good book on combinatory logic

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translogi

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Dec 8, 2007, 7:42:19 AM12/8/07
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Does anybody know a simple book on combinatory logic?

I read Smullyans "how to mock a mockingbird" is interesting but is a
bit to much about combinators and not a lot about where it is good for
or how you can use it.

Or is the subject matter just to difficult for an simple book?

Am primarily interested how to "simulate" First order logic (predicate
logic with relations / FOL) in this logic.

(smullyan at the end of his book goes into arithmetic but i am loking
for FOL)

Thanks

Jack Campin - bogus address

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Dec 8, 2007, 8:28:36 PM12/8/07
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> Does anybody know a simple book on combinatory logic?
>
> I read Smullyans "how to mock a mockingbird" is interesting but is a
> bit to much about combinators and not a lot about where it is good for
> or how you can use it.
>
> Or is the subject matter just to difficult for an simple book?

Hindley and Seldin, Introduction to Combinators and {\lambda}-calculus,
Cambridge 1986.

> Am primarily interested how to "simulate" First order logic (predicate
> logic with relations / FOL) in this logic.

You can't.

============== j-c ====== @ ====== purr . demon . co . uk ==============
Jack Campin: 11 Third St, Newtongrange EH22 4PU, Scotland | tel 0131 660 4760
<http://www.purr.demon.co.uk/jack/> for CD-ROMs and free | fax 0870 0554 975
stuff: Scottish music, food intolerance, & Mac logic fonts | mob 07800 739 557

translogi

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Dec 9, 2007, 7:39:06 AM12/9/07
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On Dec 9, 1:28 am, Jack Campin - bogus address

<bo...@purr.demon.co.uk> wrote:
> > Does anybody know a simple book on combinatory logic?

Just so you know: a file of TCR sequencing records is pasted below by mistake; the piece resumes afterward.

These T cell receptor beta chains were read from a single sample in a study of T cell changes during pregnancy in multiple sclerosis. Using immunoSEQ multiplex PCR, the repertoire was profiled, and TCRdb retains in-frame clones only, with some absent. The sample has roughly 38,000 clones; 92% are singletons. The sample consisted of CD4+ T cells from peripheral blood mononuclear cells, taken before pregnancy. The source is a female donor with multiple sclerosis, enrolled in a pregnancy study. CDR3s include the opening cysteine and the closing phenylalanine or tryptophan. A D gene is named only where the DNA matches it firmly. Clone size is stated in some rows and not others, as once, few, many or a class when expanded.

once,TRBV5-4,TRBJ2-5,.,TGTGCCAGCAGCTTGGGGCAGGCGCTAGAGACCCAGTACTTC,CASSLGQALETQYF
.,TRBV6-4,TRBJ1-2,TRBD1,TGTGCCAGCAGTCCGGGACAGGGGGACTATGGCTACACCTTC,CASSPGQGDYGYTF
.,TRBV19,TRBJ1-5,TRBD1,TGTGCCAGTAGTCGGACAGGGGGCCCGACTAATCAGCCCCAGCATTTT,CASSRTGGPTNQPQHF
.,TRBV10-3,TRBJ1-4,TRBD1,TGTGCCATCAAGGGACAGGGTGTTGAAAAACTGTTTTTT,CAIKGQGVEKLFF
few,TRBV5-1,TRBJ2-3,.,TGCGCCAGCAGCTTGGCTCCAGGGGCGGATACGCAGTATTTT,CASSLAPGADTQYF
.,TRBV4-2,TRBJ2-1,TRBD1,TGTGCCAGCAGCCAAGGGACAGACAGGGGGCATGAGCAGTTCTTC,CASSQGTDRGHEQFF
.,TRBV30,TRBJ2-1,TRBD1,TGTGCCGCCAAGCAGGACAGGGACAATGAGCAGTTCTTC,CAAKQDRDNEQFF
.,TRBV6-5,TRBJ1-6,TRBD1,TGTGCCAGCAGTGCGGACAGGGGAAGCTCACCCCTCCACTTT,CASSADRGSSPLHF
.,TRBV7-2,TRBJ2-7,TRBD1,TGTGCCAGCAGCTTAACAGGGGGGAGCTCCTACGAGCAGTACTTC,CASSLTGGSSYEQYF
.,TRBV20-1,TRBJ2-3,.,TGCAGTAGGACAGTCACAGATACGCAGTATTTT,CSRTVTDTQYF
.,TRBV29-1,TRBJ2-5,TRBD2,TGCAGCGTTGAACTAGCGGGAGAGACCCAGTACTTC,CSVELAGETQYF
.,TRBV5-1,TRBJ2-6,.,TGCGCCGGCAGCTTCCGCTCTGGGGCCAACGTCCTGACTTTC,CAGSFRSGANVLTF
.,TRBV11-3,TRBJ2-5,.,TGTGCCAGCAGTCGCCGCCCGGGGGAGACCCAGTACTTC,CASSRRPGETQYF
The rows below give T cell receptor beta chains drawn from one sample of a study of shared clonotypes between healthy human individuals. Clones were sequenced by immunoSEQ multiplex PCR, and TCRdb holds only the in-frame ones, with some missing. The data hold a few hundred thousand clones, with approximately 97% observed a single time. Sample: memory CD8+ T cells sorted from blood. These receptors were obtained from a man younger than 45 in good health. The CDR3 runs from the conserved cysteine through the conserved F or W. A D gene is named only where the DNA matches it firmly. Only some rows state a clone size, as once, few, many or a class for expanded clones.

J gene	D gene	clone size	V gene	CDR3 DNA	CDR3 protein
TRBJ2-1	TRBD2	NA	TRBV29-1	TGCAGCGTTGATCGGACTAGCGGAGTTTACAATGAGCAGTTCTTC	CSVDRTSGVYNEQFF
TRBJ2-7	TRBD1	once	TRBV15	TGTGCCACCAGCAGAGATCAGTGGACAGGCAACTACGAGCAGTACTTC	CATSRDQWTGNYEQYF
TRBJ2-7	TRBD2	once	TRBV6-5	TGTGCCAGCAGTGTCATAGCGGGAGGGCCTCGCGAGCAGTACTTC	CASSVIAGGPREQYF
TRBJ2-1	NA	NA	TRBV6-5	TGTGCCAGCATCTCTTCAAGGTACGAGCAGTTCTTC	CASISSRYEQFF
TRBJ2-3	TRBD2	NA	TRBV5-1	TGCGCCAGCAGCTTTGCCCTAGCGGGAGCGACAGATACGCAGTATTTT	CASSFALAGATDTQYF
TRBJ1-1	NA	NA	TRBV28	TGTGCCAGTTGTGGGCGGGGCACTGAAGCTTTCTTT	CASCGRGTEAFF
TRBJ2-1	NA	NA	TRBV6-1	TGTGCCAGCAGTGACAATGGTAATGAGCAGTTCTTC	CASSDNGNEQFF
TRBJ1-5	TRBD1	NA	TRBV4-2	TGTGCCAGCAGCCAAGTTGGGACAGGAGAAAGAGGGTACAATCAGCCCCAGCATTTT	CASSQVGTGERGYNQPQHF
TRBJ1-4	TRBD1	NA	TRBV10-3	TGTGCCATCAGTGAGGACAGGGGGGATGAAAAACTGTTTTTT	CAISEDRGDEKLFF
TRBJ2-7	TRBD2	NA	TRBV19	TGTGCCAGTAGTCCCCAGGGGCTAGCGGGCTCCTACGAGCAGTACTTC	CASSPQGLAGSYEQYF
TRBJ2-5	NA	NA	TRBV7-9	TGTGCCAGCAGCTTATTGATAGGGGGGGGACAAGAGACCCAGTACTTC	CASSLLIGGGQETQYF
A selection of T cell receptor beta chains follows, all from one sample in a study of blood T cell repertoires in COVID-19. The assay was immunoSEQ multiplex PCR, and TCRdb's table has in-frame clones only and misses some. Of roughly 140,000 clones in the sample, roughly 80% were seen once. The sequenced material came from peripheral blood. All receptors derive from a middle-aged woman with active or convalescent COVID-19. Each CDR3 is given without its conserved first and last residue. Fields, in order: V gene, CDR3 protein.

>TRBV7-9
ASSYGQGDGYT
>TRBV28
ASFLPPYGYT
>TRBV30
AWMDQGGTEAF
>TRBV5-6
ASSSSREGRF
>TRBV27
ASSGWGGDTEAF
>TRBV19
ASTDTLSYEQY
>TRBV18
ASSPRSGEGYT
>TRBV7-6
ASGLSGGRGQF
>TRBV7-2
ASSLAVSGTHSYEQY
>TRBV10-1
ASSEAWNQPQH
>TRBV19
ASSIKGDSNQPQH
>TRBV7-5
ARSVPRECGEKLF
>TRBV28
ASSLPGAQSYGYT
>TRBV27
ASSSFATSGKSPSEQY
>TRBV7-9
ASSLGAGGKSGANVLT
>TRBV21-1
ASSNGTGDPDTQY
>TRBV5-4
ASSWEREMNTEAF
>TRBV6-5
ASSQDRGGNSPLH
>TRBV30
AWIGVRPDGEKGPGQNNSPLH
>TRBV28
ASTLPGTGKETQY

>
> > I read Smullyans "how to mock a mockingbird" is interesting but is a
> > bit to much about combinators and not a lot about where it is good for
> > or how you can use it.
>
> > Or is the subject matter just to difficult for an simple book?
>
> Hindley and Seldin, Introduction to Combinators and {\lambda}-calculus,
> Cambridge 1986.

thanks will have a look to that


>
> > Am primarily interested how to "simulate" First order logic (predicate
> > logic with relations / FOL) in this logic.
>
> You can't.
>

I thought if it is strong enough for arithmetic it must be strong
enough for Fol.

or is it only strong enough for nomadic Fol (for without relations)
this is a bit ruining my plans.

Can you elaborate a bit on this?

Jan Burse

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Dec 9, 2007, 9:48:01 AM12/9/07
to
Jack Campin - bogus address schrieb:

>> Does anybody know a simple book on combinatory logic?
>>
>> I read Smullyans "how to mock a mockingbird" is interesting but is a
>> bit to much about combinators and not a lot about where it is good for
>> or how you can use it.
>>
>> Or is the subject matter just to difficult for an simple book?
>
> Hindley and Seldin, Introduction to Combinators and {\lambda}-calculus,
> Cambridge 1986.
>
>> Am primarily interested how to "simulate" First order logic (predicate
>> logic with relations / FOL) in this logic.
>
> You can't.

Strictly speaking I would confirm, you can't.

But because combinatory logic corresponds to propositional
hilbert style proofs with some axioms (Watch out this
is not the usual curry howard isomorphism which is between
typed lambda calculus and intuitionistic logic. We
are not dealing with typed lambda calculus here, but
with untyped combinatory logic).

And because choosing the right axioms, and thus the
right combinators, yields classical logic. I would
say combinatory logic yields at least propositional
logic. The question is now how we could make the step
to predicate logic, that is replace propositional
variables by prime formulas, and allow quantifiers.

What FOL rules would you like to give a combinatorial
term? If you tell us what FOL rules you are interested
in, then maybe we can give you further hints. Will
you stick to hilbert style proofs?

Best Regards

translogi

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Dec 9, 2007, 1:40:31 PM12/9/07
to

Thanks it is allready getting to complicated for me here.

In Smullyans book i read that you can do arithmetic in Combinatory
logic
In schonfinkel;s article that you could do first order logic in it
(article in from frege to Godel) the article does not go beyond
nomadic FOL.
found a reference to an article from Quine about it (but havent read
that one yet)

that is about how far i am.

don't have the faintest idea what you mean by:
curry howard isomorphism
typed lambda calculus
untyped combinatory logic

am also not good in Hilbert style proofs

Think i must look for another subject for an essay.

I was thinking that you just could replace FOL with Combinatory logic
to get rid of the distibnction between variables and predicates. and
only have combinators.

thanks anyway

translogi

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Dec 15, 2007, 7:39:17 PM12/15/07
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> thanks anyway- Hide quoted text -